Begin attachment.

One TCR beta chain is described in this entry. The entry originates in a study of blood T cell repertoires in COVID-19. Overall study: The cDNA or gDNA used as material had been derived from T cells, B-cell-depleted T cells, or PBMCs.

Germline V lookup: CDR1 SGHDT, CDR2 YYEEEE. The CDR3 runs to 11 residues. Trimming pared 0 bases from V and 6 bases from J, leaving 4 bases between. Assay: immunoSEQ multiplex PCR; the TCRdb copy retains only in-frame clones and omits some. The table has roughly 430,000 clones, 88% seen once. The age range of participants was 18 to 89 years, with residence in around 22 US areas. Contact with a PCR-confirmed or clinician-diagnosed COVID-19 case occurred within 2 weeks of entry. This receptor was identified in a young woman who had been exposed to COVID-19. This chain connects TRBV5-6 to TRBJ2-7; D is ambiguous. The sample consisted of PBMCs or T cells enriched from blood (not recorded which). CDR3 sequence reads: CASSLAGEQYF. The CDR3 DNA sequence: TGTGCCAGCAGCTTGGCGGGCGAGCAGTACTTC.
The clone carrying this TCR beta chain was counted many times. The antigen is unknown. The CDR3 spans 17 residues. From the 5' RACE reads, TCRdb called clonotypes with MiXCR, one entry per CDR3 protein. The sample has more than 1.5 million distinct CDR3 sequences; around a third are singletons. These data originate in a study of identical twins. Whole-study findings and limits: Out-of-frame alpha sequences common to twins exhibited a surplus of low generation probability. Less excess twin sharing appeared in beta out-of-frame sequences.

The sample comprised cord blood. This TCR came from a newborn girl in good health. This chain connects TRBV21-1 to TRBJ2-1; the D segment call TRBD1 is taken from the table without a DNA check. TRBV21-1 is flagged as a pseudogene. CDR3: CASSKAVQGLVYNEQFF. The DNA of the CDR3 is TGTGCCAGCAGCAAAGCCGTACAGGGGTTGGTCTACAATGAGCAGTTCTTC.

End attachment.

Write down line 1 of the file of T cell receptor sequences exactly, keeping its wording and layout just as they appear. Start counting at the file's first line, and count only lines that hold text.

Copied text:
One TCR beta chain is described in this entry. The entry originates in a study of blood T cell repertoires in COVID-19. Overall study: The cDNA or gDNA used as material had been derived from T cells, B-cell-depleted T cells, or PBMCs.